University of Michigan
Runs his own tutoring company
Carl taught upper-level math in several schools and currently runs his own tutoring company. He bets that no one can beat his love for intensive outdoor activities!
To unlock all 5,300 videos, start your free trial.
University of Michigan
Runs his own tutoring company
Carl taught upper-level math in several schools and currently runs his own tutoring company. He bets that no one can beat his love for intensive outdoor activities!
To determine the value of i raised to a power greater than two, we rewrite the term using exponent rules.Remember that i^2 = -1 and i^4 = 1. Therefore, any exponent of i that is a multiple of four will equal one; any even exponent not divisible by four will equal negative one. Also, negative exponents indicate a reciprocal of the base; if i is in the denominator, it will need to be rationalized.
Dealing with different powers of i. So we know that i to the first is just the square root of -1 which we typically just leave as i. So this is the square root of -1 or i. We also know that i squared is going to be -1. But we also can have different powers of i. So what I'm going to do is sort of go down the row and talk about different powers.
So i cubed. Easy way to figure out i cubed is the same thing as i squared times i. Remember when we multiply bases we add the exponents. So this is i squared times i to the first, this will be i to the third. i squared we know it should be -1 from right here and i is just i. We multiply -1 and i we end up with -i. Okay.
i to the fourth. By the same logic as we did up here, i to the fourth is just going to be i to the third times i. i to the third is -i and i is just i. So what we have then is -i times i -i squared. i squared is -1 so what we end up is with is negative -1 or just 1. Okay.
i to the fifth. By the same logic we did any of these, i to the fifth is just going to be i to the fourth times i but i to the fourth is just 1. So what we really end up is 1 times i or just i. So what we have here is i to the fifth is the same thing as i. If we multiply it by one more i, It's just going to take us the same thing as i times 1, one more i which is just going to be -1. Multiply this by i, i squared -1, sorry -1.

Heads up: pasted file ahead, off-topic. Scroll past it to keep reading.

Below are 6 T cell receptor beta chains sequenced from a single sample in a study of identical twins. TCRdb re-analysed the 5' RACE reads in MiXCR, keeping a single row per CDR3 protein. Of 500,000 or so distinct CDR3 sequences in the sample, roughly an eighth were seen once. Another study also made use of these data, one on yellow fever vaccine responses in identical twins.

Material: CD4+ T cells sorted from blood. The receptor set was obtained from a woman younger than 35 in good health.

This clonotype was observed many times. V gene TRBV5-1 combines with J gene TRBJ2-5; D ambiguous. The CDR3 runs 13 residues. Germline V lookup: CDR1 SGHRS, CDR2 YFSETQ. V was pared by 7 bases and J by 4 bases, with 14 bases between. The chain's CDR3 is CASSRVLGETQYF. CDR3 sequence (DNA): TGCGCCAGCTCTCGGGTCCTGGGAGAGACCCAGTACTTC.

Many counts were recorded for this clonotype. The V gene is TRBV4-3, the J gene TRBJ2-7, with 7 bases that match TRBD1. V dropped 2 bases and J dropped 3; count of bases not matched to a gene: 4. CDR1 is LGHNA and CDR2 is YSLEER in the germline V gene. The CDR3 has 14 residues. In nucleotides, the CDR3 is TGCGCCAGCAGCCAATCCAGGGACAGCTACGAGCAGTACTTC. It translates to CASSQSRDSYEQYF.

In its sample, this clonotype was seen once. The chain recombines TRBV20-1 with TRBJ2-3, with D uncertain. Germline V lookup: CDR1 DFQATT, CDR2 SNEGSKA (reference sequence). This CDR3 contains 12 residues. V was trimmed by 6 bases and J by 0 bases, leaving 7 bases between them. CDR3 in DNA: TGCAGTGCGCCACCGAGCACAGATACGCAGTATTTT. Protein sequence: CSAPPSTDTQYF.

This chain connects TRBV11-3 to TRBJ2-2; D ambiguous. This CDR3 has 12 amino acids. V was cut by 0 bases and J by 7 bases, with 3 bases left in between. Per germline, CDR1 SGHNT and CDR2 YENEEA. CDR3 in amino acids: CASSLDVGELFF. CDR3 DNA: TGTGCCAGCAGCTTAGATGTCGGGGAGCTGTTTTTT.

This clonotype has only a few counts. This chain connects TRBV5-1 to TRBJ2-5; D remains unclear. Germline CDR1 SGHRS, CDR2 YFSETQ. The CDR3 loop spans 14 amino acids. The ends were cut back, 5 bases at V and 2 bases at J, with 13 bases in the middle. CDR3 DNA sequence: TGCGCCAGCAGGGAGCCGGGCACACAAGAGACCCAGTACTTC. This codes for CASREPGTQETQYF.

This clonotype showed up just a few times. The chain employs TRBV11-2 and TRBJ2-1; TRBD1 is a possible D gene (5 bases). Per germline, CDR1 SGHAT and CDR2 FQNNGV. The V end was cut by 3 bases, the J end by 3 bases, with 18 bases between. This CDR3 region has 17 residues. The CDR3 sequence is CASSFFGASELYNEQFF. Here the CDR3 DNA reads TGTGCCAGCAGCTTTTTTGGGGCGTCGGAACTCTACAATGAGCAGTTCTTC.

So what we actually end up with is a cycle. i to the sixth is going to be the same thing as i squared, i to the seventh is going to be the same thing as i cubed and i to the eighth is just going to be the same thing as i to the fourth, which is 1. Okay?
So, what we really have is everything is going to repeat after i to the fourth. Every single multiple of i of 4, is just going to get, i to the multiple of 4 is just going to give us 1. Okay?
So, if you think about it. We know i to the fourth is 1, we know i to the eighth is 1. So what about i to the twelfth? Same exact thing. This is once again going to give us 1. What about i to the four hundredth? Okay. Four hundred is a multiple of 4, it's going to lie on one of these ones. So this is going to be 1. i to the 401. We know that i to the 400 is going to land us right here on the i to the fourth power. So we just have one more i which will just bump us to the fifth, equivalent of i to the fifth which is just going to be i.
So whenever we're dealing with powers of i, it's easier just to sort of draw it in comparison to the powers of 4 which we know and then go off of how many more you need to deal with.
Unit
Roots and Radicals